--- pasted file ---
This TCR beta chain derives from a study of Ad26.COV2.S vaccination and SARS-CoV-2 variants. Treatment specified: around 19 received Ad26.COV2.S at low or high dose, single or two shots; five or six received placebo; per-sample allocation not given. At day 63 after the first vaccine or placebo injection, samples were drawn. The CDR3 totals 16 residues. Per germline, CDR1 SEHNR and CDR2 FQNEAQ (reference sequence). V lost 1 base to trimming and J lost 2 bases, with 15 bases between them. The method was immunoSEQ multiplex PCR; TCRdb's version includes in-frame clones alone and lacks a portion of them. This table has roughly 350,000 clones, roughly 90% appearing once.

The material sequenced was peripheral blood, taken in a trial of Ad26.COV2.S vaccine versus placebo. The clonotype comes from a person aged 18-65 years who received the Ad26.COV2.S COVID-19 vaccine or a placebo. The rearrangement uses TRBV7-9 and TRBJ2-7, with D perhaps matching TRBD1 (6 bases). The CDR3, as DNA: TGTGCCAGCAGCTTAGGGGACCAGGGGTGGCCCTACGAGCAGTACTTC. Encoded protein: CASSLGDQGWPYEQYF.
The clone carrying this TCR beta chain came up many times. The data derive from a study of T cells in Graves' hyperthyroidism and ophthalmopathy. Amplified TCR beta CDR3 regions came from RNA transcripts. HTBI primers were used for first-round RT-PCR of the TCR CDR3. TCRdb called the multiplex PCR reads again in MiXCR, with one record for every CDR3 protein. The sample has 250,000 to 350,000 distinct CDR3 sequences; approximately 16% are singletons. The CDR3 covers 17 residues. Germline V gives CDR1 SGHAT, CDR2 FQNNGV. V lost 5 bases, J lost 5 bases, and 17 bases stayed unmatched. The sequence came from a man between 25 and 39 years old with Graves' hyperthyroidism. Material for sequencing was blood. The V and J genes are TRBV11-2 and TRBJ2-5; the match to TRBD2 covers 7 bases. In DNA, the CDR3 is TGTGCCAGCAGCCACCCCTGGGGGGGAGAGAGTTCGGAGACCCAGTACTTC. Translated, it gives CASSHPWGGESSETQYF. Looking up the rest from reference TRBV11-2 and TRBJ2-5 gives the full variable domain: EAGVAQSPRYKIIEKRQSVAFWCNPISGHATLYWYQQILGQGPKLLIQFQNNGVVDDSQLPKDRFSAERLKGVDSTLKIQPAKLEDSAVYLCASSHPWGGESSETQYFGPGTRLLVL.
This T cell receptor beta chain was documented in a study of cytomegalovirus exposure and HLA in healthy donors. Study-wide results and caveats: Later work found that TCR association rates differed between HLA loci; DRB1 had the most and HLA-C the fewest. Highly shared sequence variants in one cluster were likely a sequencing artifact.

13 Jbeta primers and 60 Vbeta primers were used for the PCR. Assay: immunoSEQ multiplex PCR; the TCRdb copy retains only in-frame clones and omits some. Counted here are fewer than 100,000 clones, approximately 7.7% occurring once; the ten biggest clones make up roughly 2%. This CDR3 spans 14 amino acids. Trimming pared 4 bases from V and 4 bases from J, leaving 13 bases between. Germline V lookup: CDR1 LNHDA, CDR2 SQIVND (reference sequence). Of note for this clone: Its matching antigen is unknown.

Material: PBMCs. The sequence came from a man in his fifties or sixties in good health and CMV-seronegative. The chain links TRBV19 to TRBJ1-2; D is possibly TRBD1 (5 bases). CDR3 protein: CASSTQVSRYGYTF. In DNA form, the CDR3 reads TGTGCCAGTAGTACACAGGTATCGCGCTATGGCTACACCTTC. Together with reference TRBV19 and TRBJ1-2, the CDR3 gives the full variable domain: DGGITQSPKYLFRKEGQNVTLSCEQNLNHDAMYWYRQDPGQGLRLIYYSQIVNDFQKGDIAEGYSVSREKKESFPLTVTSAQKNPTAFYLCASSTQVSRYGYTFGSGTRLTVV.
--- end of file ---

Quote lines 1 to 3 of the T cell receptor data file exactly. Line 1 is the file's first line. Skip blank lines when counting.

This TCR beta chain derives from a study of Ad26.COV2.S vaccination and SARS-CoV-2 variants. Treatment specified: around 19 received Ad26.COV2.S at low or high dose, single or two shots; five or six received placebo; per-sample allocation not given. At day 63 after the first vaccine or placebo injection, samples were drawn. The CDR3 totals 16 residues. Per germline, CDR1 SEHNR and CDR2 FQNEAQ (reference sequence). V lost 1 base to trimming and J lost 2 bases, with 15 bases between them. The method was immunoSEQ multiplex PCR; TCRdb's version includes in-frame clones alone and lacks a portion of them. This table has roughly 350,000 clones, roughly 90% appearing once.

The material sequenced was peripheral blood, taken in a trial of Ad26.COV2.S vaccine versus placebo. The clonotype comes from a person aged 18-65 years who received the Ad26.COV2.S COVID-19 vaccine or a placebo. The rearrangement uses TRBV7-9 and TRBJ2-7, with D perhaps matching TRBD1 (6 bases). The CDR3, as DNA: TGTGCCAGCAGCTTAGGGGACCAGGGGTGGCCCTACGAGCAGTACTTC. Encoded protein: CASSLGDQGWPYEQYF.
The clone carrying this TCR beta chain came up many times. The data derive from a study of T cells in Graves' hyperthyroidism and ophthalmopathy. Amplified TCR beta CDR3 regions came from RNA transcripts. HTBI primers were used for first-round RT-PCR of the TCR CDR3. TCRdb called the multiplex PCR reads again in MiXCR, with one record for every CDR3 protein. The sample has 250,000 to 350,000 distinct CDR3 sequences; approximately 16% are singletons. The CDR3 covers 17 residues. Germline V gives CDR1 SGHAT, CDR2 FQNNGV. V lost 5 bases, J lost 5 bases, and 17 bases stayed unmatched. The sequence came from a man between 25 and 39 years old with Graves' hyperthyroidism. Material for sequencing was blood. The V and J genes are TRBV11-2 and TRBJ2-5; the match to TRBD2 covers 7 bases. In DNA, the CDR3 is TGTGCCAGCAGCCACCCCTGGGGGGGAGAGAGTTCGGAGACCCAGTACTTC. Translated, it gives CASSHPWGGESSETQYF. Looking up the rest from reference TRBV11-2 and TRBJ2-5 gives the full variable domain: EAGVAQSPRYKIIEKRQSVAFWCNPISGHATLYWYQQILGQGPKLLIQFQNNGVVDDSQLPKDRFSAERLKGVDSTLKIQPAKLEDSAVYLCASSHPWGGESSETQYFGPGTRLLVL.